Last year we wrote about an Illinois asbestos case that addressed the issue of whether an employer could be liable to the spouse of an employee who contracted mesothelioma cancer from asbestos found on the work clothes worn home by the employee. In Simpkins v. CSX Corp., No 5-07-0346, the Fifth District of the Appellate Court of Illinois concluded that the defendant owed the plaintiff a duty to protect her from “take-home exposure” to asbestos, but noted that the finding of a duty does not amount to a finding of liability and that the plaintiff would still have to prove her case in court. Just last month, the Fourth District of the Appellate Court of Illinois considered the a similar issue in Rodarmel v. Pnuemo Abex L.L.C.,Â No. 4â€“10â€“0463–namely, whether, during the 1950s, the employer owed a duty to the wife of an employee to warn her of the dangers of asbestos brought home on clothing. In Rodarmel, the court focused on the issue of whether a duty to warn was owed. In reaching its decision, it analyzed what was known about the hazards of asbestos in the 1950s and came to the opposite conclusion of the court in Simpkins on the issue of foreseeability. Specifically, the court concluded that the risk of sustaining injuries from asbestos on clothing worn in the factory and then worn home wasn’t foreseeable and thus the defendant didn’t owe the plaintiff a duty: (Defendant) owed Juanita Rodarmel no duty, in the period of 1953 to 1956, to warn her against the danger of asbestos carried home on clothing (in contrast to the danger of intensive exposure to asbestos in factories). Our reason for so holding is that in 1953 through 1956, the infliction of illness merely from asbestos carried home on clothing was not reasonably foreseeable, given what was known during that period….Therefore, we hold that Abex, like Honeywell, was entitled to a judgment notwithstanding the verdict, not only because of a lack of duty but also because of a lack of evidence on the agreement element of a civil conspiracy. Perhaps the contrary holdings can be explained by the different time frames at issue. In Rodarmel, the exposure occurred from 1953-56, whereas in Simpkins it occurred from 1958-64, when, presumably, more was known regarding the harmful effects of exposure to asbestos. However, Simpkins wasn’t referenced in the Rodarmel decision so it’s difficult to[READ MORE…]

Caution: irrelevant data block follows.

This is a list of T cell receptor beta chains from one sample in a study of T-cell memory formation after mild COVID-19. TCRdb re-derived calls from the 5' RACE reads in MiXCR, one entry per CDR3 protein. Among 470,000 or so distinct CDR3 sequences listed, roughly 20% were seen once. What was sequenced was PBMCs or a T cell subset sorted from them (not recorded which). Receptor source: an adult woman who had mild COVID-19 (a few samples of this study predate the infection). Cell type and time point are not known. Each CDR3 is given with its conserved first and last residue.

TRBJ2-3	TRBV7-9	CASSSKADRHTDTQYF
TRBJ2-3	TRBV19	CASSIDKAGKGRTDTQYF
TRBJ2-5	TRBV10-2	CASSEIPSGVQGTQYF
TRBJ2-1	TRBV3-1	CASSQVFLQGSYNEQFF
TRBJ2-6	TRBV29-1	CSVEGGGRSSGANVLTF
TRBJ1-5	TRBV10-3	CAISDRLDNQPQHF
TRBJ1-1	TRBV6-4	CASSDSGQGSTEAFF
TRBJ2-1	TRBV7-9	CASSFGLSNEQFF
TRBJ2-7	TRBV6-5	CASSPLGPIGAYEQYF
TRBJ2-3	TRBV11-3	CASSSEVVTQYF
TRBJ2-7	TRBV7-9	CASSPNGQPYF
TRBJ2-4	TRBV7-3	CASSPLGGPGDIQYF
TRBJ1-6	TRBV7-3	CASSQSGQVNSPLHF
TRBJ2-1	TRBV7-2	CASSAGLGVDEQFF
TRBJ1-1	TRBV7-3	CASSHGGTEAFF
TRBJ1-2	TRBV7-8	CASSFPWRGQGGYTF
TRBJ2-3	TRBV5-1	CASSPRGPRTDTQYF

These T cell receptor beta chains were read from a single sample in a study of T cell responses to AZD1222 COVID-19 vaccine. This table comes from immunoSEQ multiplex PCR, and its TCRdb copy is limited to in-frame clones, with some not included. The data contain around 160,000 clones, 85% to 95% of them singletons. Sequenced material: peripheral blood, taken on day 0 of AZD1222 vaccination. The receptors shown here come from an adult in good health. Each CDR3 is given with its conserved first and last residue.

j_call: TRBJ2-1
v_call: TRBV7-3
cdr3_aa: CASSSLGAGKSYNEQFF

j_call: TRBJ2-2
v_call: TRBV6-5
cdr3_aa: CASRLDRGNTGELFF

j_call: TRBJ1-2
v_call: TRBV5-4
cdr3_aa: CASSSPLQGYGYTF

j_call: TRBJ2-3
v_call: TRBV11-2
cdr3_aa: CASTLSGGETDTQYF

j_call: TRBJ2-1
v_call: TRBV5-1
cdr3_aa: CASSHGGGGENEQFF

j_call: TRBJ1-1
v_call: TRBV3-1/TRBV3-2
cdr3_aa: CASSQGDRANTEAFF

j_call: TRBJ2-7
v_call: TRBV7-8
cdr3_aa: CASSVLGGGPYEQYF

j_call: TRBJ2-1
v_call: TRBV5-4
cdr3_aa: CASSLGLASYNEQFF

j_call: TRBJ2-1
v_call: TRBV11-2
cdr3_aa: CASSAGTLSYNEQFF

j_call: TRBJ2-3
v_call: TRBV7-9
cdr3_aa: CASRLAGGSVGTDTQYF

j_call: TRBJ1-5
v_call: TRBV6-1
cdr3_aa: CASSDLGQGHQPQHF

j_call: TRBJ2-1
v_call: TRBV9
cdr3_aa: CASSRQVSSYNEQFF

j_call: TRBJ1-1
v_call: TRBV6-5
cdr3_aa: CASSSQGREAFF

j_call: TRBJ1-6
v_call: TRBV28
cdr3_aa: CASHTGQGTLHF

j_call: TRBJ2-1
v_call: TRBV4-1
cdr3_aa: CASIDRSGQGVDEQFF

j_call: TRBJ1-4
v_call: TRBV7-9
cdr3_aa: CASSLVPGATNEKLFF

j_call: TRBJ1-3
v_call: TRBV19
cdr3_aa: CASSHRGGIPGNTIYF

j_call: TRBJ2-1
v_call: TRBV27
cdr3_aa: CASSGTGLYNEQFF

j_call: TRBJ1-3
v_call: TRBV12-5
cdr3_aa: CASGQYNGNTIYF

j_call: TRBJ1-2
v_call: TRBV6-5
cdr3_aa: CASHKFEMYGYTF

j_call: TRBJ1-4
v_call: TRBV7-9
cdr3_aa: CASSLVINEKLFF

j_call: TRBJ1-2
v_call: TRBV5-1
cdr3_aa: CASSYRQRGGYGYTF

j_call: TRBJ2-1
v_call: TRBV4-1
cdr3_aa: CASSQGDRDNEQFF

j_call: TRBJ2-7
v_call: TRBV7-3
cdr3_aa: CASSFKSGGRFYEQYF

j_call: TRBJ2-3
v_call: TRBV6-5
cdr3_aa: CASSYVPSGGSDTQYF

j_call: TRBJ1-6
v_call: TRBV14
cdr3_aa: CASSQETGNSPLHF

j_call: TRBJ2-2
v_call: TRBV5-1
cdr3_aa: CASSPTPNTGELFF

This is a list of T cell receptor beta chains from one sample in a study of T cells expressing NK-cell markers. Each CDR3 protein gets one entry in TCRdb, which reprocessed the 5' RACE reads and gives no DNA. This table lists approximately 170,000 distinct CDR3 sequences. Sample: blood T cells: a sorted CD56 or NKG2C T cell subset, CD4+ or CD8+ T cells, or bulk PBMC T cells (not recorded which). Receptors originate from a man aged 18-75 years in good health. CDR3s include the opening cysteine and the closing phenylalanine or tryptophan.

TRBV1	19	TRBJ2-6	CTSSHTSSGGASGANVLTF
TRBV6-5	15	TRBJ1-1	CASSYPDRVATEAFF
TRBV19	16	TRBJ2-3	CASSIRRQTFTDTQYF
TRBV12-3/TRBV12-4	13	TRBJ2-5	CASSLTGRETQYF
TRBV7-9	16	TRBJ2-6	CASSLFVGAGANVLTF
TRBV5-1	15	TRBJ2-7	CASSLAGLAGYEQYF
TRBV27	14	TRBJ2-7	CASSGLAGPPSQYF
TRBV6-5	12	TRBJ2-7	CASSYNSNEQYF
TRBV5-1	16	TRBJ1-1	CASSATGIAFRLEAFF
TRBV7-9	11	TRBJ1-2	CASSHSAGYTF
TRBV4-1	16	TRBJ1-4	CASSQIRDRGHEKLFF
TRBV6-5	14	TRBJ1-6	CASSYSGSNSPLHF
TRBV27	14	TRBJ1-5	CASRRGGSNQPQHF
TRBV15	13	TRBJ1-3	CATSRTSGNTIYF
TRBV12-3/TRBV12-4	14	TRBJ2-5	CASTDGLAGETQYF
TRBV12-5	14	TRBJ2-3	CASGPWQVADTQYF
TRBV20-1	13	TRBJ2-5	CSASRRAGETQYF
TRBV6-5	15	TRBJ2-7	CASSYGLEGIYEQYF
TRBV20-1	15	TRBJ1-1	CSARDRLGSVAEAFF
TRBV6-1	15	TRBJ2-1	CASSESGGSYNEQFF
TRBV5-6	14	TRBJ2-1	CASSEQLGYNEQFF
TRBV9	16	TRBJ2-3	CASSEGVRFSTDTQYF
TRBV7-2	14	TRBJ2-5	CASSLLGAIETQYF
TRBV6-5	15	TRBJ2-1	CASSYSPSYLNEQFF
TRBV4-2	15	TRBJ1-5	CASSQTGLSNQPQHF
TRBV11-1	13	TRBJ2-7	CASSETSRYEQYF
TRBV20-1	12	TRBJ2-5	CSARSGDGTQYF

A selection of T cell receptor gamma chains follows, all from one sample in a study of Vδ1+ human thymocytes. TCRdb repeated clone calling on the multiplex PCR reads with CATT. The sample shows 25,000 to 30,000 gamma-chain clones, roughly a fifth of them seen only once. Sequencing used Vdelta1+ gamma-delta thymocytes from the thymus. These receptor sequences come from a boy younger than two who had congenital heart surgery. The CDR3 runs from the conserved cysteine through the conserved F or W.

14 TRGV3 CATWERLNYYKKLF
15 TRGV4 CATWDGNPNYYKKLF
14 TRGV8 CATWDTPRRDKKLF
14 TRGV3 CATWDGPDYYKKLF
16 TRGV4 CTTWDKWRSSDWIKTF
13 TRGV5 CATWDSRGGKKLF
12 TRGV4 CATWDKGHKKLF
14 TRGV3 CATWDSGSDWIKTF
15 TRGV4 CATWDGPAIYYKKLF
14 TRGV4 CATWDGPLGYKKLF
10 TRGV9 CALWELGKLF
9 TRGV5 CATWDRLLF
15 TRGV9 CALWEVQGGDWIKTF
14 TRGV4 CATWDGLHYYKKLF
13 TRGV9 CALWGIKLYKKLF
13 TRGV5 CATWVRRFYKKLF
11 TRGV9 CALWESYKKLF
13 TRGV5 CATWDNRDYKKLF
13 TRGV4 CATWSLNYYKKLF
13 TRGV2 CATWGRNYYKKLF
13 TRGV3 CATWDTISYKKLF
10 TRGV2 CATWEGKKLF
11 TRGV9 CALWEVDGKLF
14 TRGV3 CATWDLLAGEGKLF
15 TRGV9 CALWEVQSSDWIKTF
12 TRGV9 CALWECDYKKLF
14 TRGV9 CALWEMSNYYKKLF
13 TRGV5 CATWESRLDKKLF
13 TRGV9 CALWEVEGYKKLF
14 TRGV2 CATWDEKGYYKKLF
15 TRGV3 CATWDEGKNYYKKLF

In 2009, the Environmental Protection Agency declared a public health emergency arising from the long term asbestos exposure of Libby, Montana residents. The exposure occurred due to the operation of a vermiculite mine in Libby from the 1920s to 1990. Earlier this month, the Centers for Medicare & Medicaid Services announced that people residing in and near Libby that suffered from certain medical conditions would be eligible for Medicare under the Affordable Care Actâ€™s â€œExposure to Environmental Health Hazardsâ€ provision and could thus participate in a new Medicare Pilot Program for Asbestos-Related Disease. In order to qualify for the program, applicants must: 1) qualify for Medicare under the Affordable Care Actâ€™s â€œExposure to Environmental Health Hazardsâ€ provision; 2) live in Lincoln or Flathead County, Montana; 3) have Medicare Part A (hospital insurance); and 3) have Medicare Part B (medical insurance). The program is designed to provide services that Medicare would not usually cover by offering comprehensive, coordinated health care coverage for those detrimentally affected by the asbestos exposure. As explained in thisÂ NBC news article, the pilot program will cover the following services not normally covered by Medicare: Special home care services Special medical equipment Help with travel to get care Special counseling, for example, help quitting smoking Nutritional supplements Prescription drugs not covered by Medicare drug plans (Participants in the Pilot Program must be in a Medicare drug plan to receive this benefit). This is a very interesting development and many are carefully following the progress of this innovative pilot program. Asbestos-related illnesses are quite serious–even deadly– and can severely limit the quality of life of those affected. Programs like this one are a promising development and have the potential to positively affect the lives of those suffering from the after effects of asbestos exposure. Howard Ankin of Ankin Law Office LLC (www.ankinlaw.com) handlesÂ workersâ€™ compensation and personal injury cases. Mr. Ankin can be reached at (312) 346-8780 and email@example.com .
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